- زمان مطالعه 7 دقیقه
- سطح سخت
دانلود اپلیکیشن «زیبوک»
این فصل را میتوانید به بهترین شکل و با امکانات عالی در اپلیکیشن «زیبوک» بخوانید
متن انگلیسی فصل
Who is Dr Farrow?
When Salahadin was having breakfast the next morning, he was called to the telephone. It was his friend, Dr Earl.
‘Welcome back to London,’ said Dr Earl. ‘My wife and I want to know if you’d like to lunch with us today?’
‘Yes, I’d like that. Thanks very much. I’ll get a train from Waterloo and I’ll be at your house by twelve.’
Peter Earl lived in Richmond, a suburb of London. Salahadin knew it well - he had been there many times before.
After breakfast, Salahadin had some time to wait before starting out on his journey to Richmond.
He remembered the book he had bought the night before. He unwrapped it and read what was written on the back cover.
Salahadin started to read the book, but soon it was time to leave for his train to Richmond.
THE MYSTERY OF QUEEN AXTARTE
Dr John Farrow
Dr Farrow’s research provides new answers to some of the many questions about Queen Axtarte. These questions have puzzled archeologists for many years: * Who was Queen Axtarte?
What was the Curse of Queen Axtarte?
Why was she called the Queen of Death?
Dr Farrow also gives his answer to the most important question:
- Where was Queen Axtarte buried?
In Dr Peter Earl’s sitting-room, Salahadin looked out across the street to the Richmond park. He watched an old man with his dog.
‘An Englishman and his dog,’ said Salahadin. ‘I’ve never been able to understand the English and their love of dogs.’
‘And you Egyptians, my friend,’ replied Peter Earl, ‘what about your cats? Your ancestors - the Ancient Egyptians - loved cats, didn’t they?’
They both laughed.
‘Talking of Ancient Egyptians reminds me of something,’ said Salahadin. ‘I found a new book in a bookshop in Piccadilly last night. It’s written by a man called Farrow - Dr John Farrow. Have you heard of him?’
‘Dr John Farrow - now that is strange. I was going to ask you about him. Have you read this morning’s papers?’
Peter Earl handed Salahadin a copy of The Sunday Times.
‘There’s a report on page three that puzzles me,’ went on Peter Earl.
Salahadin opened the paper at page three and found the report near the bottom of the page.
The Tomb of the Queen of Death
Dr John Farrow, the young archeologist who claims to have discovered the secret burial place of Queen Axtarte - flew with his wife to Cairo last Thursday. Dr Farrow has studied the writing on an ancient stone pillar kept in the British Museum. The pillar was brought to Britain many years ago. It was found in the ancient temple of Karnak, which is a few kilometres north of Luxor in Upper Egypt.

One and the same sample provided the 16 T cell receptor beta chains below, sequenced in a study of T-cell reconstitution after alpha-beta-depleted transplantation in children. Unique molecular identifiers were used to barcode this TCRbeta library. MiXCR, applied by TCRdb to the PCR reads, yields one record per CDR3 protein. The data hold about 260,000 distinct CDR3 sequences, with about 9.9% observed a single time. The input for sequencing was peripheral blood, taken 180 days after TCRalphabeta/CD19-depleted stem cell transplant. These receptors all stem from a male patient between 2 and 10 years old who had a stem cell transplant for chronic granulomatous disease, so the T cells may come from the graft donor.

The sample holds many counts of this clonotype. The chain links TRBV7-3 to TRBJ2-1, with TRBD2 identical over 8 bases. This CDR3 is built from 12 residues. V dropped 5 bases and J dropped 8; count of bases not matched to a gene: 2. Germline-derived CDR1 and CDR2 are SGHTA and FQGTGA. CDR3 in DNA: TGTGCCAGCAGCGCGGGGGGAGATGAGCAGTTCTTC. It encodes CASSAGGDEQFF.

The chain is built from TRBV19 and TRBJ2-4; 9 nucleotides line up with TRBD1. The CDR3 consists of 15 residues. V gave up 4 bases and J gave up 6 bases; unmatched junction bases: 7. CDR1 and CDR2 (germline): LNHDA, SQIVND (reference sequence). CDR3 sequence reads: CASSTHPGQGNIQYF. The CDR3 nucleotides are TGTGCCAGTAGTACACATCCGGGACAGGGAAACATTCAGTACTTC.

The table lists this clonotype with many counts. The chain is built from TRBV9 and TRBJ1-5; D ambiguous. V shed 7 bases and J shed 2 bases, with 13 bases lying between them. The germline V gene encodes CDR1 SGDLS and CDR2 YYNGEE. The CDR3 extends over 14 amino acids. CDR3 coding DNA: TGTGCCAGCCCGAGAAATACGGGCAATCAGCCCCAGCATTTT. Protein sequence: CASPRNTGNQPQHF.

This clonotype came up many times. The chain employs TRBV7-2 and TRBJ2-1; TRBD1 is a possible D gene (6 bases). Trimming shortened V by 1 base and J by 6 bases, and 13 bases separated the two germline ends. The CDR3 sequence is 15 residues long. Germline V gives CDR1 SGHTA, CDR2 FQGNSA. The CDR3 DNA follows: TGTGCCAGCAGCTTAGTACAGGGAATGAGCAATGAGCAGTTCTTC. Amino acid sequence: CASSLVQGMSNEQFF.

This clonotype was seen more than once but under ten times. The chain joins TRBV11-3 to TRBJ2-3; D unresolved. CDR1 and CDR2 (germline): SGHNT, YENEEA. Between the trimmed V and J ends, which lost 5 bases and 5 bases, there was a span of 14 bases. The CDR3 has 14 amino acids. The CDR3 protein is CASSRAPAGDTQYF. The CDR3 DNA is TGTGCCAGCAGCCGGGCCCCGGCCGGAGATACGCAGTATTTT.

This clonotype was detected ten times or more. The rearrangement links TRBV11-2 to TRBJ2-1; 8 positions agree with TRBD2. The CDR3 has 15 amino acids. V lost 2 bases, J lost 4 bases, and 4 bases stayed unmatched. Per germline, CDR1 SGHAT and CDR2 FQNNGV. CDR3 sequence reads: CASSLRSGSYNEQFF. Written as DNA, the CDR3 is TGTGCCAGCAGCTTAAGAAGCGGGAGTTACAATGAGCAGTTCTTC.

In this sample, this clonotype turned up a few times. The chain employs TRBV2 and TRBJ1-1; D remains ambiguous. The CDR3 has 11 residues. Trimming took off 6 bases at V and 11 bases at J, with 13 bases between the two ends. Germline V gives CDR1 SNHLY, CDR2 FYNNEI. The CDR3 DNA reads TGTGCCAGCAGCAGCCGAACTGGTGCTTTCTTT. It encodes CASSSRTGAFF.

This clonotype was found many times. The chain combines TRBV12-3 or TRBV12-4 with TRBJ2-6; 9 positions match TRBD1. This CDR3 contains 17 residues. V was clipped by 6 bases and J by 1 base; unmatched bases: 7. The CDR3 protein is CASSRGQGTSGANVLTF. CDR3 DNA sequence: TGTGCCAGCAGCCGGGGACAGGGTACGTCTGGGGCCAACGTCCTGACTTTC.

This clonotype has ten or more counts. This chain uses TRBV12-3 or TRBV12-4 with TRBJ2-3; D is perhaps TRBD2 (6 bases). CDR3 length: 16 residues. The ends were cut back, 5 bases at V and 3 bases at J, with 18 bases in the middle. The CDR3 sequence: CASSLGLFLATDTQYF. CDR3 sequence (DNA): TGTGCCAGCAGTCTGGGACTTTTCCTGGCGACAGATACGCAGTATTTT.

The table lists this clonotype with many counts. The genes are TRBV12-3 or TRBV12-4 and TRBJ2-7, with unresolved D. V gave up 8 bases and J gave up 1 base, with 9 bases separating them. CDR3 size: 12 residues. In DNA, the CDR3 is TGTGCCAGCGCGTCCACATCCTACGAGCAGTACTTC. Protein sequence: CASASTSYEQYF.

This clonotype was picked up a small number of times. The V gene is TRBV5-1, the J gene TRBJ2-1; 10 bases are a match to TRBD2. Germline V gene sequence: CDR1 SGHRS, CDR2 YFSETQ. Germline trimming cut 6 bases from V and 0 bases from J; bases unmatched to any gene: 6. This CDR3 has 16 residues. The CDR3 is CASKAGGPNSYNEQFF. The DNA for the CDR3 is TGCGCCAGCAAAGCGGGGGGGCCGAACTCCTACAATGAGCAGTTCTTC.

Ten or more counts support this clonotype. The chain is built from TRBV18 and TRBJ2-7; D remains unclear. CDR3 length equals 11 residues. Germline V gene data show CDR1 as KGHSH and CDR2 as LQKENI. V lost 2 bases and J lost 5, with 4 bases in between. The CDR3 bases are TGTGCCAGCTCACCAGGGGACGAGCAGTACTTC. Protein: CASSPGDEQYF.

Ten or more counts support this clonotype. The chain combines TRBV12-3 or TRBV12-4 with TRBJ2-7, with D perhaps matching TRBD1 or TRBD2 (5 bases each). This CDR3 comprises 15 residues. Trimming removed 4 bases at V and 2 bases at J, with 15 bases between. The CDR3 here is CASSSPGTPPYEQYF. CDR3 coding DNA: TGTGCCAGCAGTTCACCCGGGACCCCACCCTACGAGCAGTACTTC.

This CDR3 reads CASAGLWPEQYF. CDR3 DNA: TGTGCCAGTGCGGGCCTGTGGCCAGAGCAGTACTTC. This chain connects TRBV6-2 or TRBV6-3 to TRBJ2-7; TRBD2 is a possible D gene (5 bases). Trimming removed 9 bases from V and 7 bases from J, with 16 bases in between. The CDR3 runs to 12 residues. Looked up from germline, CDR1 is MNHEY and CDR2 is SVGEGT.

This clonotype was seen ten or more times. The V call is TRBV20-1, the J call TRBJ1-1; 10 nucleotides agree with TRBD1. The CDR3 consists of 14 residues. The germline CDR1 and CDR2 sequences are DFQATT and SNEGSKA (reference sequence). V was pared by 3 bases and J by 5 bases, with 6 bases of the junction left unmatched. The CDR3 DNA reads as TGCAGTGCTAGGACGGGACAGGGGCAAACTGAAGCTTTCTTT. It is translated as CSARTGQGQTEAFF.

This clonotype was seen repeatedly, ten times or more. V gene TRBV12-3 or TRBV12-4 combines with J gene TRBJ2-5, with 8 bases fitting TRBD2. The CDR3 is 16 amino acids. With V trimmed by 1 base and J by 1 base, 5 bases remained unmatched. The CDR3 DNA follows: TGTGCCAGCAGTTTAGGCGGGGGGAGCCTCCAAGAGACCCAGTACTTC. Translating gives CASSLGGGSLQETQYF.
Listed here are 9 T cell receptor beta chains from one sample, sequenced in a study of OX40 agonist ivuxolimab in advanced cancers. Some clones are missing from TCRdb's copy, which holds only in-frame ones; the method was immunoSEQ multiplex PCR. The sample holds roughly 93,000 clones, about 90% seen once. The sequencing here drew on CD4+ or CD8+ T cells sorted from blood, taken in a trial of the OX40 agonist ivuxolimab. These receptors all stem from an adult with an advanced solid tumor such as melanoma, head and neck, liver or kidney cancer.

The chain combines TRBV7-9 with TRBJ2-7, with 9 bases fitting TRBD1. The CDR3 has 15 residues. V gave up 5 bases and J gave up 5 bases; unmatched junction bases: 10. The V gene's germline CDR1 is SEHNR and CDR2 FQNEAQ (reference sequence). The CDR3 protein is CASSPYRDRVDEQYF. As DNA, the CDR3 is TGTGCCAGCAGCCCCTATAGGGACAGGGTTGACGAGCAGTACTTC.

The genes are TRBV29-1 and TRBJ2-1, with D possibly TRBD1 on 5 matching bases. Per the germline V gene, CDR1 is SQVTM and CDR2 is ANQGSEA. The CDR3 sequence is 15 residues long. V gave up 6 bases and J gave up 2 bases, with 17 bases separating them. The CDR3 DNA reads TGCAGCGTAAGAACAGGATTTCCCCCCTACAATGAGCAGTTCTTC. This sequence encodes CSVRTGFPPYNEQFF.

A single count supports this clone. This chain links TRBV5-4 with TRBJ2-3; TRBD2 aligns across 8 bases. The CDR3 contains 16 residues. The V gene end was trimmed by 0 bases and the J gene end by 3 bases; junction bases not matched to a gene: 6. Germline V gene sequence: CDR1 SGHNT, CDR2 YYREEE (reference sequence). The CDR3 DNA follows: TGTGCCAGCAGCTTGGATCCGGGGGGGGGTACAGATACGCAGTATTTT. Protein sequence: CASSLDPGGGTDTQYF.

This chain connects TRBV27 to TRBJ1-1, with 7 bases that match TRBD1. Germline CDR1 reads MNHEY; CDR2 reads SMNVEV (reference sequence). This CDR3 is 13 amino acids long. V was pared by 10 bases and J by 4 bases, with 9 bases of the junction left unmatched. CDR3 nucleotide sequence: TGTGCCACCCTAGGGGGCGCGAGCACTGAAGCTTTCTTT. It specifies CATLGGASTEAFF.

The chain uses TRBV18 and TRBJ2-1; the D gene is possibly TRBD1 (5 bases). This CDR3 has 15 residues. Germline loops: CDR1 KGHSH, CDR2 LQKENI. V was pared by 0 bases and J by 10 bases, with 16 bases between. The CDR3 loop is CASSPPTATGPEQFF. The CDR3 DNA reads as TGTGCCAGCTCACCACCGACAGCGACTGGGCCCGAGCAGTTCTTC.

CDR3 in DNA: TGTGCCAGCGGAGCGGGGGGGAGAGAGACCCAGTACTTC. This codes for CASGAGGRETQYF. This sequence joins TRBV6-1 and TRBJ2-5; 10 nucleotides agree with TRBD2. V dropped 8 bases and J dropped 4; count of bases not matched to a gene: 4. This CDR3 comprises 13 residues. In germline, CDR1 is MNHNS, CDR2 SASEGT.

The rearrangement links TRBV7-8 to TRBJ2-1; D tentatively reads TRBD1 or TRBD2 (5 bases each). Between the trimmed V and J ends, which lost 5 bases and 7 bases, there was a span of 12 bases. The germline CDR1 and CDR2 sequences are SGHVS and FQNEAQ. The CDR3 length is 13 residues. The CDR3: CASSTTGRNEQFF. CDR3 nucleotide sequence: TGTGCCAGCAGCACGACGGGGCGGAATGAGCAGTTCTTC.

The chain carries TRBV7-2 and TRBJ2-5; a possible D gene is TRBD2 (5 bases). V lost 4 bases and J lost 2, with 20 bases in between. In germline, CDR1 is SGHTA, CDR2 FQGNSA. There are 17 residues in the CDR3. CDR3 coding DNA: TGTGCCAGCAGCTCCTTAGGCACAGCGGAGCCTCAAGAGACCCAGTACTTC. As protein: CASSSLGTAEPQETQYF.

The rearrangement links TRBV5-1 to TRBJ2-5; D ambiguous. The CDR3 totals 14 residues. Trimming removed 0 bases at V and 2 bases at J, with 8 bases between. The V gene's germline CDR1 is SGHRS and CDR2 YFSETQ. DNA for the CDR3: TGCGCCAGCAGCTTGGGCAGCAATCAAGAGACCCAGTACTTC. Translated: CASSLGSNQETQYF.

Dr Farrow believes that the writing was made by someone who was at Queen Axtarte’s burial. That person lived for only a few hours after the burial, but lived long enough to write down where she was buried. Dr Farrow is going to Luxor to find the tomb and to prove that his claims are correct.
‘This pillar from the Temple of Karnak . . .’ Salahadin began. ‘Is there really such a pillar in the Museum?’
‘Yes, there is. And it’s got some marks on it which might be writing. But no one is certain.’
‘It seems that Dr John Farrow is certain,’ said Salahadin.
‘Who is Dr Farrow? Why haven’t I heard his name before?’ Peter Earl told Salahadin what he knew about Dr Farrow.
‘Farrow is about twenty-eight years old. He was a brilliant student at Cambridge. One of the best there has ever been. But after he got his doctorate, he changed completely. He left Cambridge about three years ago and went to live with some friends in Wales. He didn’t write any letters. He didn’t tell anyone about his visits to the British Museum and his interest in the pillar from Karnak. He has written this book and now he has gone off to Cairo.’
‘And his wife has gone with him,’ said Salahadin.
‘I didn’t even know that he was married,’ said Peter Earl.
‘And he’s never been to Egypt before,’ went on Salahadin. ‘He doesn’t know how hot it is. It’s too hot to search for a tomb near Luxor at this time of the year.’
‘Yes, he’s not going to find it easy.’
‘Who else knows about the writing on this pillar?’ asked Salahadin.
‘The man who knows most about it is your friend, Professor Gomouchian. And he’s in Cairo.’
‘Perhaps I ought to be in Cairo too,’ said Salahadin slowly and thoughtfully. ‘Many people would like to know where the tomb of Queen Axtarte is. And I’m not speaking about scholars and archeologists. I’m thinking of smugglers like the Amsterdam Ring.’
‘Yes, you could be right,’ Peter Earl agreed. ‘The Amsterdam Ring would like to know where the Queen of Death is buried. The treasure in her tomb will be worth millions of pounds.’
‘And here is a report in The Sunday Times, where everyone can read about it,’ said Salahadin.
The two men sat silently for a few moments.
‘I’ll be late coming to the Museum tomorrow,’ said Salahadin. ‘I’ll have to go to our Embassy and get in touch with my assistant, Leila Osman.’
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